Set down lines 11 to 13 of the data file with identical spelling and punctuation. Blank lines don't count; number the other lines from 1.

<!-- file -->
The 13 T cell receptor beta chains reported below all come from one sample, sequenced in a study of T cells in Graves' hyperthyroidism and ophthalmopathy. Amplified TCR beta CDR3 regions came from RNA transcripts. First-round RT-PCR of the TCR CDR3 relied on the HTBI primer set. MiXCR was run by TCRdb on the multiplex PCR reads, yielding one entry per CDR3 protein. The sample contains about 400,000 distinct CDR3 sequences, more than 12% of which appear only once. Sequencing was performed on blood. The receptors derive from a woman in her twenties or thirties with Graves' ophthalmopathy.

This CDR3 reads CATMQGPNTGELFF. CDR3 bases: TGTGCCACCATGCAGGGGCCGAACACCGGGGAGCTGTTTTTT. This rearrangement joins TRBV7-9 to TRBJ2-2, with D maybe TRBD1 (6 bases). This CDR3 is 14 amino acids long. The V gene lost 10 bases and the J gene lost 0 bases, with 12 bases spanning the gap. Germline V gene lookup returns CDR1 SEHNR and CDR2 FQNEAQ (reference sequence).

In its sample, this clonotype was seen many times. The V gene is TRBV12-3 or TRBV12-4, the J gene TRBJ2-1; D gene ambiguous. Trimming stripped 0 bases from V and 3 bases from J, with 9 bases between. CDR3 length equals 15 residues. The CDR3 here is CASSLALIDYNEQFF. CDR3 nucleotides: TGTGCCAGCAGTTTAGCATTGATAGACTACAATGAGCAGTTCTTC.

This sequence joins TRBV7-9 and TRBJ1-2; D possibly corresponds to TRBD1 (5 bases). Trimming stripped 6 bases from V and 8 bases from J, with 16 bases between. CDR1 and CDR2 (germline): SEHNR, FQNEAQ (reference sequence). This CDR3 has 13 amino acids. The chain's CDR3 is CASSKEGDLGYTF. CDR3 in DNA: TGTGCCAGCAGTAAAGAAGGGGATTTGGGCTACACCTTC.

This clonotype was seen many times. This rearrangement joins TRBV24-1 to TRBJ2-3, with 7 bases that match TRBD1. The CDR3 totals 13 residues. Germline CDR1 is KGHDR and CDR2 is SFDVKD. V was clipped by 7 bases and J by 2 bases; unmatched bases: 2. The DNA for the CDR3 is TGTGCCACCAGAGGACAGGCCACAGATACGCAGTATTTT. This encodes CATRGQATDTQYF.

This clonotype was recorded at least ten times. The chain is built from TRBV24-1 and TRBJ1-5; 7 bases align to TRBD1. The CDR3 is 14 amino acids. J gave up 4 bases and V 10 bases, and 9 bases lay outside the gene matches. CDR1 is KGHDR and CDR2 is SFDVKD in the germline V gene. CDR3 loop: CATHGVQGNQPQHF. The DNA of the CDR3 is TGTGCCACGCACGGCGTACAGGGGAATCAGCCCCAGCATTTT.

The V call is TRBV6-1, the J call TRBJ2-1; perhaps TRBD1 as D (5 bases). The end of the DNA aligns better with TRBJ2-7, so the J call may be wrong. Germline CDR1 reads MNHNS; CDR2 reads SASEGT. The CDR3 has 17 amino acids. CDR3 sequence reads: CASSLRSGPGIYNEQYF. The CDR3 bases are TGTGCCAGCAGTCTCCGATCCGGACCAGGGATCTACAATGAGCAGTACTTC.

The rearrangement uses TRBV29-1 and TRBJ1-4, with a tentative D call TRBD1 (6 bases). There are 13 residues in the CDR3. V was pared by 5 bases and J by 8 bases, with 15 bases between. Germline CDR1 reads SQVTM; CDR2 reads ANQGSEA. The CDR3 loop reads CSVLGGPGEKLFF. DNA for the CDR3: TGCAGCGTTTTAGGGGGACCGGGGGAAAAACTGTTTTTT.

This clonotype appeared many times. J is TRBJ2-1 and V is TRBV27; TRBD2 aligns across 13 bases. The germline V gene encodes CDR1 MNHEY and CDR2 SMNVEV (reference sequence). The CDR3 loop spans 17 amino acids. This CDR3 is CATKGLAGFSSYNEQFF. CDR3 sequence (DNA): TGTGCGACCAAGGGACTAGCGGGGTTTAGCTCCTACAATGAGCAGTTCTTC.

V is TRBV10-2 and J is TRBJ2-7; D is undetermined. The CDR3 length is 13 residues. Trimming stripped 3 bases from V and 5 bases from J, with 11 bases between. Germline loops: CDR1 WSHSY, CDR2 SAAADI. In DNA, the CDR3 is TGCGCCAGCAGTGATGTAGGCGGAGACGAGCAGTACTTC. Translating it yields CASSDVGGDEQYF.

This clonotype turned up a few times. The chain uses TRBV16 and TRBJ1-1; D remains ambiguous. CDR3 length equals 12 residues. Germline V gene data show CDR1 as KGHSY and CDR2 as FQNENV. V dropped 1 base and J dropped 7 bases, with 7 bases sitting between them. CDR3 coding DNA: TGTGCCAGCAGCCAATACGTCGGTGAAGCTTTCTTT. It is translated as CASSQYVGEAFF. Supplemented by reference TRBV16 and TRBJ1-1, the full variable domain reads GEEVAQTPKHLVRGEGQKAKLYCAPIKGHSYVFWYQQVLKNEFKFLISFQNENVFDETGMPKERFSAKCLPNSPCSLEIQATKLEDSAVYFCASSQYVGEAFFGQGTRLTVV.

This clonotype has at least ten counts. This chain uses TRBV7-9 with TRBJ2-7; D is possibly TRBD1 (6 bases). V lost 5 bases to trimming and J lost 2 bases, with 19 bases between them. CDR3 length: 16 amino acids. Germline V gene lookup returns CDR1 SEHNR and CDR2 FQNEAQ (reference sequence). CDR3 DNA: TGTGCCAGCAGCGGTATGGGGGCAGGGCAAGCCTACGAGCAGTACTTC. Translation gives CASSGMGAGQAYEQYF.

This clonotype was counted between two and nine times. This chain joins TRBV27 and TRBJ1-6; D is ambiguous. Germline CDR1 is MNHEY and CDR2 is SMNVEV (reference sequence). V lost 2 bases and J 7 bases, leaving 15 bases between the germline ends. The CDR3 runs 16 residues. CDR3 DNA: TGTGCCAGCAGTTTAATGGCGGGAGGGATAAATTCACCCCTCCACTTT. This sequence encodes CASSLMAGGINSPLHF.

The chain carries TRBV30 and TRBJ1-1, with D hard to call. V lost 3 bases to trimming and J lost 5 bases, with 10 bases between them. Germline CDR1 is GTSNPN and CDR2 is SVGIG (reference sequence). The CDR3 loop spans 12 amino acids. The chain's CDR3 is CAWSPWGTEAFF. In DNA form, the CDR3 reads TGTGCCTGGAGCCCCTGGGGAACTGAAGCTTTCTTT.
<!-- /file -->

This clonotype turned up a few times. The chain uses TRBV16 and TRBJ1-1; D remains ambiguous. CDR3 length equals 12 residues. Germline V gene data show CDR1 as KGHSY and CDR2 as FQNENV. V dropped 1 base and J dropped 7 bases, with 7 bases sitting between them. CDR3 coding DNA: TGTGCCAGCAGCCAATACGTCGGTGAAGCTTTCTTT. It is translated as CASSQYVGEAFF. Supplemented by reference TRBV16 and TRBJ1-1, the full variable domain reads GEEVAQTPKHLVRGEGQKAKLYCAPIKGHSYVFWYQQVLKNEFKFLISFQNENVFDETGMPKERFSAKCLPNSPCSLEIQATKLEDSAVYFCASSQYVGEAFFGQGTRLTVV.

This clonotype has at least ten counts. This chain uses TRBV7-9 with TRBJ2-7; D is possibly TRBD1 (6 bases). V lost 5 bases to trimming and J lost 2 bases, with 19 bases between them. CDR3 length: 16 amino acids. Germline V gene lookup returns CDR1 SEHNR and CDR2 FQNEAQ (reference sequence). CDR3 DNA: TGTGCCAGCAGCGGTATGGGGGCAGGGCAAGCCTACGAGCAGTACTTC. Translation gives CASSGMGAGQAYEQYF.

This clonotype was counted between two and nine times. This chain joins TRBV27 and TRBJ1-6; D is ambiguous. Germline CDR1 is MNHEY and CDR2 is SMNVEV (reference sequence). V lost 2 bases and J 7 bases, leaving 15 bases between the germline ends. The CDR3 runs 16 residues. CDR3 DNA: TGTGCCAGCAGTTTAATGGCGGGAGGGATAAATTCACCCCTCCACTTT. This sequence encodes CASSLMAGGINSPLHF.